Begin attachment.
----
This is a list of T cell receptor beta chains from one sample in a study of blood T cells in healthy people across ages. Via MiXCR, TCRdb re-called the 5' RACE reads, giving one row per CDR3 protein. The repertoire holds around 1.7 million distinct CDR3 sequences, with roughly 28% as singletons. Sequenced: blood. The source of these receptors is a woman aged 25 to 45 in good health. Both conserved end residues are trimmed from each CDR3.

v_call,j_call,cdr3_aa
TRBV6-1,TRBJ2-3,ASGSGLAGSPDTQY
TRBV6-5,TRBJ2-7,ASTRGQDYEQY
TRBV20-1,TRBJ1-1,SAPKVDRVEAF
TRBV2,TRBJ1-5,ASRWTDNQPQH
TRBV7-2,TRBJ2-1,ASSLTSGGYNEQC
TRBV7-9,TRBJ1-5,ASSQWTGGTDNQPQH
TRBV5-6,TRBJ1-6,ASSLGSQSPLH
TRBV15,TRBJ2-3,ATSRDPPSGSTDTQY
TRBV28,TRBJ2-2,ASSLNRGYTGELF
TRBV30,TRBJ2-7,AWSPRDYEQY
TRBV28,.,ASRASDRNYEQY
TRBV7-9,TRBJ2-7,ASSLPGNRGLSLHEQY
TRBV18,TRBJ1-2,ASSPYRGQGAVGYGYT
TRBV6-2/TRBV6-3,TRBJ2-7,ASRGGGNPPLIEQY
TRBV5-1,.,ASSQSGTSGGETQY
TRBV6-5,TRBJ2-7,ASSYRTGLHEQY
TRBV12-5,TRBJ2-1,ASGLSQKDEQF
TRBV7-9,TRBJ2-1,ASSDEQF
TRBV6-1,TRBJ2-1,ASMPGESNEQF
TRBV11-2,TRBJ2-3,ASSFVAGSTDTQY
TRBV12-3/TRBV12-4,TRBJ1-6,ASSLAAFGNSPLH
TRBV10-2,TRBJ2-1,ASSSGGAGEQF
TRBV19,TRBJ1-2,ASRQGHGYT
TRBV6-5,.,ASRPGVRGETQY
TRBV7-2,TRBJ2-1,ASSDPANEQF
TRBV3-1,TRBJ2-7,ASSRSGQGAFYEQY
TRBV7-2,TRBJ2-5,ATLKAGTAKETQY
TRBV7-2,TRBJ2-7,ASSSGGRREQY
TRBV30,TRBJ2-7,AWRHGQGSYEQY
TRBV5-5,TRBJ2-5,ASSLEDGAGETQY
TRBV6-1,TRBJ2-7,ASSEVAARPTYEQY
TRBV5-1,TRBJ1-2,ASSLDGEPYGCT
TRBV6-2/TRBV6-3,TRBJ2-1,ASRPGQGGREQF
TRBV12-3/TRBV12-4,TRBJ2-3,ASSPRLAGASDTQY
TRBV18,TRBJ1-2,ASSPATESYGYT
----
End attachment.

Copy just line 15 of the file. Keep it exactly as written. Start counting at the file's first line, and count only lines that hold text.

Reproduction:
TRBV18,TRBJ1-2,ASSPYRGQGAVGYGYT